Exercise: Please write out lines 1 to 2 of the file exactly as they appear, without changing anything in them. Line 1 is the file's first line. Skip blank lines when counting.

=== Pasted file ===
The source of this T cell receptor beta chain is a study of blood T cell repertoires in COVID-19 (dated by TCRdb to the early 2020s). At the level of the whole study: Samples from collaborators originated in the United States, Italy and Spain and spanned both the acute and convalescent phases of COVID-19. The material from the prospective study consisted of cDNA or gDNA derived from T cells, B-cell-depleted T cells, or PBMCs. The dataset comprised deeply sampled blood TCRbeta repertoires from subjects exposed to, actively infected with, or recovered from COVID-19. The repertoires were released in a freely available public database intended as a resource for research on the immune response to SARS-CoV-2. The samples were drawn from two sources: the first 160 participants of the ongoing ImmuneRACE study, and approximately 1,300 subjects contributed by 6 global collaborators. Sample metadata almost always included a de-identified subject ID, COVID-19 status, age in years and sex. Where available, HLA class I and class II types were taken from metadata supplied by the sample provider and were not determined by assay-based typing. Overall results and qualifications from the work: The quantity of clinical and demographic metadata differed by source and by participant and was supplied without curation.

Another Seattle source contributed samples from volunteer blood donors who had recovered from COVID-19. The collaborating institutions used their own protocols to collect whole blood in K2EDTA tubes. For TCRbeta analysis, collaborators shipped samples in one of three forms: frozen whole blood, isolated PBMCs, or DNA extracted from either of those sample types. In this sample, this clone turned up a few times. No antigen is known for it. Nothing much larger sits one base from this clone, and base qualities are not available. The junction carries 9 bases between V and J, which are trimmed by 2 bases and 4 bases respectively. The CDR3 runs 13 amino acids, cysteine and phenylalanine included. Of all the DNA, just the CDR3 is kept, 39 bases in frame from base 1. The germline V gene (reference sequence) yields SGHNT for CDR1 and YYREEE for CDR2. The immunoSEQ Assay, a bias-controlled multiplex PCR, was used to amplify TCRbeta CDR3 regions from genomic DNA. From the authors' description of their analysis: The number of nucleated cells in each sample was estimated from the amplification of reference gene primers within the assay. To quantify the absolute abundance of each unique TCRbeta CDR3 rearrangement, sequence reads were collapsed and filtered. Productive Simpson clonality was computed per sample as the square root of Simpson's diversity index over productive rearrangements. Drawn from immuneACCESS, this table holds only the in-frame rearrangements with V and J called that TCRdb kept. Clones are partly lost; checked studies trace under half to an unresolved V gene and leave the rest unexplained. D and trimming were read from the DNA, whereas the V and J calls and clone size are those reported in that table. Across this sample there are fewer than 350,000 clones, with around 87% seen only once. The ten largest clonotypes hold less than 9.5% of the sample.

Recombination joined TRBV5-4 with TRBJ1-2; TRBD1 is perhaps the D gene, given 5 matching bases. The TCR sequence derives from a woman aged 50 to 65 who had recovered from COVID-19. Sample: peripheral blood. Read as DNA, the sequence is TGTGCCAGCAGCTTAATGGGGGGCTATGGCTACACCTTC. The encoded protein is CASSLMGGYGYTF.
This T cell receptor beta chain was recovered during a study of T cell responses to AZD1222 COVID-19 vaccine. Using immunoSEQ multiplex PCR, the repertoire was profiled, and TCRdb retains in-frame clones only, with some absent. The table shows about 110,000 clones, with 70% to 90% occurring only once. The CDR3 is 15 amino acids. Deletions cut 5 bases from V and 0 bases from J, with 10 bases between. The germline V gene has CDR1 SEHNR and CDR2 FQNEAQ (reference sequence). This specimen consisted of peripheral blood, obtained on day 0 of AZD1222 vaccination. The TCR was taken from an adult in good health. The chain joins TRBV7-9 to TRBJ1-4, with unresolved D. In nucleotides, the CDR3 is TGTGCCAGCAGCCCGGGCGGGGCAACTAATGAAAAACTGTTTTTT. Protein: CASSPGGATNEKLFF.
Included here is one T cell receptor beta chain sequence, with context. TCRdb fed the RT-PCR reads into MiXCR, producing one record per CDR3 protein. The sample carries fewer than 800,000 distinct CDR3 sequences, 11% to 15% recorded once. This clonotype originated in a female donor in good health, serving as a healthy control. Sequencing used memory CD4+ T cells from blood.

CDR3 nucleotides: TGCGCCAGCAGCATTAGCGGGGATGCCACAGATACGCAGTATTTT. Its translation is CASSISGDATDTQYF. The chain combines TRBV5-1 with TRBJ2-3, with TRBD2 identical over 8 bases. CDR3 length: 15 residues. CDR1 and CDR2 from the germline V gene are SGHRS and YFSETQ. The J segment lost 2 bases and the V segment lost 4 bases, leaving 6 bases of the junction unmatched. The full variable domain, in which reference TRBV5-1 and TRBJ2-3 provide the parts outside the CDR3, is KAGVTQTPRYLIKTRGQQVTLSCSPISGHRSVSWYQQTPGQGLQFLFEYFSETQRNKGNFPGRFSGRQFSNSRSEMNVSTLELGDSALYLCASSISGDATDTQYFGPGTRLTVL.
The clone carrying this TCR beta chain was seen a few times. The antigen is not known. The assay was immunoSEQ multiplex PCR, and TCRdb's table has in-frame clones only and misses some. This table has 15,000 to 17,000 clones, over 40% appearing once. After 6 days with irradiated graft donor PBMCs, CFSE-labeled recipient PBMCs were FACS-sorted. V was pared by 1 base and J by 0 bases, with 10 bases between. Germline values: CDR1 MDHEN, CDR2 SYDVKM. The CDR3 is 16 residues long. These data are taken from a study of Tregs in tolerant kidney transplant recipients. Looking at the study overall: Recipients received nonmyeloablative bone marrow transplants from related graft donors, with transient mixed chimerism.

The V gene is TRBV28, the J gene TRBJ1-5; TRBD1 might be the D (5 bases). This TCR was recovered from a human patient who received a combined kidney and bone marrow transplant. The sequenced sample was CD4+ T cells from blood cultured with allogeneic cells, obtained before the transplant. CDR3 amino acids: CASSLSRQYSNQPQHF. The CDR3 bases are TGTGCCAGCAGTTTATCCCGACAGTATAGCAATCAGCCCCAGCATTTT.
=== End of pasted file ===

The source of this T cell receptor beta chain is a study of blood T cell repertoires in COVID-19 (dated by TCRdb to the early 2020s). At the level of the whole study: Samples from collaborators originated in the United States, Italy and Spain and spanned both the acute and convalescent phases of COVID-19. The material from the prospective study consisted of cDNA or gDNA derived from T cells, B-cell-depleted T cells, or PBMCs. The dataset comprised deeply sampled blood TCRbeta repertoires from subjects exposed to, actively infected with, or recovered from COVID-19. The repertoires were released in a freely available public database intended as a resource for research on the immune response to SARS-CoV-2. The samples were drawn from two sources: the first 160 participants of the ongoing ImmuneRACE study, and approximately 1,300 subjects contributed by 6 global collaborators. Sample metadata almost always included a de-identified subject ID, COVID-19 status, age in years and sex. Where available, HLA class I and class II types were taken from metadata supplied by the sample provider and were not determined by assay-based typing. Overall results and qualifications from the work: The quantity of clinical and demographic metadata differed by source and by participant and was supplied without curation.

Another Seattle source contributed samples from volunteer blood donors who had recovered from COVID-19. The collaborating institutions used their own protocols to collect whole blood in K2EDTA tubes. For TCRbeta analysis, collaborators shipped samples in one of three forms: frozen whole blood, isolated PBMCs, or DNA extracted from either of those sample types. In this sample, this clone turned up a few times. No antigen is known for it. Nothing much larger sits one base from this clone, and base qualities are not available. The junction carries 9 bases between V and J, which are trimmed by 2 bases and 4 bases respectively. The CDR3 runs 13 amino acids, cysteine and phenylalanine included. Of all the DNA, just the CDR3 is kept, 39 bases in frame from base 1. The germline V gene (reference sequence) yields SGHNT for CDR1 and YYREEE for CDR2. The immunoSEQ Assay, a bias-controlled multiplex PCR, was used to amplify TCRbeta CDR3 regions from genomic DNA. From the authors' description of their analysis: The number of nucleated cells in each sample was estimated from the amplification of reference gene primers within the assay. To quantify the absolute abundance of each unique TCRbeta CDR3 rearrangement, sequence reads were collapsed and filtered. Productive Simpson clonality was computed per sample as the square root of Simpson's diversity index over productive rearrangements. Drawn from immuneACCESS, this table holds only the in-frame rearrangements with V and J called that TCRdb kept. Clones are partly lost; checked studies trace under half to an unresolved V gene and leave the rest unexplained. D and trimming were read from the DNA, whereas the V and J calls and clone size are those reported in that table. Across this sample there are fewer than 350,000 clones, with around 87% seen only once. The ten largest clonotypes hold less than 9.5% of the sample.